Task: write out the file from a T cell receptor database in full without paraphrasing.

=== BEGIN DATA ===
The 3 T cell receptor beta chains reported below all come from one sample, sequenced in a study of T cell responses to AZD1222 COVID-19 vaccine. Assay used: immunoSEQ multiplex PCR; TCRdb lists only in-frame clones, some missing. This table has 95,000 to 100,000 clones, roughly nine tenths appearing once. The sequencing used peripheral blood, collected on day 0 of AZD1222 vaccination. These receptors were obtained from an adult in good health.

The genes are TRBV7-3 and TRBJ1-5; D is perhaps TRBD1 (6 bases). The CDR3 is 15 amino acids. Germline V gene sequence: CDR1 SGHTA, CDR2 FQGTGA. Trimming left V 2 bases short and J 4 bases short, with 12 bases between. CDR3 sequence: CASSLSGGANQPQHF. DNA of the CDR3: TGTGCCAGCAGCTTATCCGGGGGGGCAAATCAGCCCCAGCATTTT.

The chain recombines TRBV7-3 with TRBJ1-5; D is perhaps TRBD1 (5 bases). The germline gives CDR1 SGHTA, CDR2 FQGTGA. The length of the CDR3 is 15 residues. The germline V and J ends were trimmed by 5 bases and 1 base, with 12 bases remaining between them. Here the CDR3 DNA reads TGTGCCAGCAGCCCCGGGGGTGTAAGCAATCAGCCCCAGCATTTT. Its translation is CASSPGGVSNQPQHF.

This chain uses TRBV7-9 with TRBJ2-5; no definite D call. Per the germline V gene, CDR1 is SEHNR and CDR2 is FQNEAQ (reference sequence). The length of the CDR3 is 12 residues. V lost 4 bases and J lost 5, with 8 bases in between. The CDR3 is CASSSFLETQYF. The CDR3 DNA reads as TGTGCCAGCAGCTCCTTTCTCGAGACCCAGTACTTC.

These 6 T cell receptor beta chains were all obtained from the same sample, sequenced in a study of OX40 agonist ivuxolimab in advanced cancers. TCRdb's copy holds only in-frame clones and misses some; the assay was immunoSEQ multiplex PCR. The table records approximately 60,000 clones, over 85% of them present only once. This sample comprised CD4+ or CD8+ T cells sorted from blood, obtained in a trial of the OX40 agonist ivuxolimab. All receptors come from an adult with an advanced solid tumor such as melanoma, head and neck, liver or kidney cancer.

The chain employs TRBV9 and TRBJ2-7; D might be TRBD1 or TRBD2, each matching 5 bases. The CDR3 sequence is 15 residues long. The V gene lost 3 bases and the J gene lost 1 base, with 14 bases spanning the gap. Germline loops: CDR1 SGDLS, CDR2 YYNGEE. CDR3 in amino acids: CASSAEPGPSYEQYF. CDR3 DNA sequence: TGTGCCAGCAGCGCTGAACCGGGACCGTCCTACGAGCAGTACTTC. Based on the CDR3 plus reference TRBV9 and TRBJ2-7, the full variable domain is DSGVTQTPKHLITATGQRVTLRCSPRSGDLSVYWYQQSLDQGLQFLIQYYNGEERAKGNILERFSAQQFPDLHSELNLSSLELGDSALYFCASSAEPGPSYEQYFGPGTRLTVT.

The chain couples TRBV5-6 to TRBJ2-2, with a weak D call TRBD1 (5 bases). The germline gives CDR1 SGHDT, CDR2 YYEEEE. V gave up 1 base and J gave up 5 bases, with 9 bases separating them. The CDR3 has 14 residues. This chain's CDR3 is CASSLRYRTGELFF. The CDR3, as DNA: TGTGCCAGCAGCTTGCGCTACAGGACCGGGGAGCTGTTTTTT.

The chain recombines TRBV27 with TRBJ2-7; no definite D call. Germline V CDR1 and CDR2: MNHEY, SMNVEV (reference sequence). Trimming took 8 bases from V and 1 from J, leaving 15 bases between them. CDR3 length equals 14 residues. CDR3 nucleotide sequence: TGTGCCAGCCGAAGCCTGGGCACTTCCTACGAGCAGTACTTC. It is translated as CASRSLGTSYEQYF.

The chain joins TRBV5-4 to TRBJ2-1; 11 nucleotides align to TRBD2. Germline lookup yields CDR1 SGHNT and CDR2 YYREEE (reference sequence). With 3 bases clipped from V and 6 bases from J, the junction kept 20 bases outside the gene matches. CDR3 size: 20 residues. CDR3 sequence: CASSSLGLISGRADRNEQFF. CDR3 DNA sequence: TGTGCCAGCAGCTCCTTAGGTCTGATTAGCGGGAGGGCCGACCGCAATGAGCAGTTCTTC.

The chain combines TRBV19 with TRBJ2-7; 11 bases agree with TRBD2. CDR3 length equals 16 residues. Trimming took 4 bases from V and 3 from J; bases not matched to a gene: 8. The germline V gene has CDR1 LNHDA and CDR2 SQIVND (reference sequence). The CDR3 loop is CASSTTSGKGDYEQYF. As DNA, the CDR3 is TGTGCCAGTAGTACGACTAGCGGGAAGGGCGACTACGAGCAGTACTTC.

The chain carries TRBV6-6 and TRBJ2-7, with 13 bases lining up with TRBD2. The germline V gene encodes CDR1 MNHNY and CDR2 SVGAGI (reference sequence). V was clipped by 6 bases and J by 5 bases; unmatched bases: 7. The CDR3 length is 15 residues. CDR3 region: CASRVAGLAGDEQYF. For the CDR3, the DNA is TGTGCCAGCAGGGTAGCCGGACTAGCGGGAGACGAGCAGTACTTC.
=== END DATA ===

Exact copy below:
The 3 T cell receptor beta chains reported below all come from one sample, sequenced in a study of T cell responses to AZD1222 COVID-19 vaccine. Assay used: immunoSEQ multiplex PCR; TCRdb lists only in-frame clones, some missing. This table has 95,000 to 100,000 clones, roughly nine tenths appearing once. The sequencing used peripheral blood, collected on day 0 of AZD1222 vaccination. These receptors were obtained from an adult in good health.

The genes are TRBV7-3 and TRBJ1-5; D is perhaps TRBD1 (6 bases). The CDR3 is 15 amino acids. Germline V gene sequence: CDR1 SGHTA, CDR2 FQGTGA. Trimming left V 2 bases short and J 4 bases short, with 12 bases between. CDR3 sequence: CASSLSGGANQPQHF. DNA of the CDR3: TGTGCCAGCAGCTTATCCGGGGGGGCAAATCAGCCCCAGCATTTT.

The chain recombines TRBV7-3 with TRBJ1-5; D is perhaps TRBD1 (5 bases). The germline gives CDR1 SGHTA, CDR2 FQGTGA. The length of the CDR3 is 15 residues. The germline V and J ends were trimmed by 5 bases and 1 base, with 12 bases remaining between them. Here the CDR3 DNA reads TGTGCCAGCAGCCCCGGGGGTGTAAGCAATCAGCCCCAGCATTTT. Its translation is CASSPGGVSNQPQHF.

This chain uses TRBV7-9 with TRBJ2-5; no definite D call. Per the germline V gene, CDR1 is SEHNR and CDR2 is FQNEAQ (reference sequence). The length of the CDR3 is 12 residues. V lost 4 bases and J lost 5, with 8 bases in between. The CDR3 is CASSSFLETQYF. The CDR3 DNA reads as TGTGCCAGCAGCTCCTTTCTCGAGACCCAGTACTTC.

These 6 T cell receptor beta chains were all obtained from the same sample, sequenced in a study of OX40 agonist ivuxolimab in advanced cancers. TCRdb's copy holds only in-frame clones and misses some; the assay was immunoSEQ multiplex PCR. The table records approximately 60,000 clones, over 85% of them present only once. This sample comprised CD4+ or CD8+ T cells sorted from blood, obtained in a trial of the OX40 agonist ivuxolimab. All receptors come from an adult with an advanced solid tumor such as melanoma, head and neck, liver or kidney cancer.

The chain employs TRBV9 and TRBJ2-7; D might be TRBD1 or TRBD2, each matching 5 bases. The CDR3 sequence is 15 residues long. The V gene lost 3 bases and the J gene lost 1 base, with 14 bases spanning the gap. Germline loops: CDR1 SGDLS, CDR2 YYNGEE. CDR3 in amino acids: CASSAEPGPSYEQYF. CDR3 DNA sequence: TGTGCCAGCAGCGCTGAACCGGGACCGTCCTACGAGCAGTACTTC. Based on the CDR3 plus reference TRBV9 and TRBJ2-7, the full variable domain is DSGVTQTPKHLITATGQRVTLRCSPRSGDLSVYWYQQSLDQGLQFLIQYYNGEERAKGNILERFSAQQFPDLHSELNLSSLELGDSALYFCASSAEPGPSYEQYFGPGTRLTVT.

The chain couples TRBV5-6 to TRBJ2-2, with a weak D call TRBD1 (5 bases). The germline gives CDR1 SGHDT, CDR2 YYEEEE. V gave up 1 base and J gave up 5 bases, with 9 bases separating them. The CDR3 has 14 residues. This chain's CDR3 is CASSLRYRTGELFF. The CDR3, as DNA: TGTGCCAGCAGCTTGCGCTACAGGACCGGGGAGCTGTTTTTT.

The chain recombines TRBV27 with TRBJ2-7; no definite D call. Germline V CDR1 and CDR2: MNHEY, SMNVEV (reference sequence). Trimming took 8 bases from V and 1 from J, leaving 15 bases between them. CDR3 length equals 14 residues. CDR3 nucleotide sequence: TGTGCCAGCCGAAGCCTGGGCACTTCCTACGAGCAGTACTTC. It is translated as CASRSLGTSYEQYF.

The chain joins TRBV5-4 to TRBJ2-1; 11 nucleotides align to TRBD2. Germline lookup yields CDR1 SGHNT and CDR2 YYREEE (reference sequence). With 3 bases clipped from V and 6 bases from J, the junction kept 20 bases outside the gene matches. CDR3 size: 20 residues. CDR3 sequence: CASSSLGLISGRADRNEQFF. CDR3 DNA sequence: TGTGCCAGCAGCTCCTTAGGTCTGATTAGCGGGAGGGCCGACCGCAATGAGCAGTTCTTC.

The chain combines TRBV19 with TRBJ2-7; 11 bases agree with TRBD2. CDR3 length equals 16 residues. Trimming took 4 bases from V and 3 from J; bases not matched to a gene: 8. The germline V gene has CDR1 LNHDA and CDR2 SQIVND (reference sequence). The CDR3 loop is CASSTTSGKGDYEQYF. As DNA, the CDR3 is TGTGCCAGTAGTACGACTAGCGGGAAGGGCGACTACGAGCAGTACTTC.

The chain carries TRBV6-6 and TRBJ2-7, with 13 bases lining up with TRBD2. The germline V gene encodes CDR1 MNHNY and CDR2 SVGAGI (reference sequence). V was clipped by 6 bases and J by 5 bases; unmatched bases: 7. The CDR3 length is 15 residues. CDR3 region: CASRVAGLAGDEQYF. For the CDR3, the DNA is TGTGCCAGCAGGGTAGCCGGACTAGCGGGAGACGAGCAGTACTTC.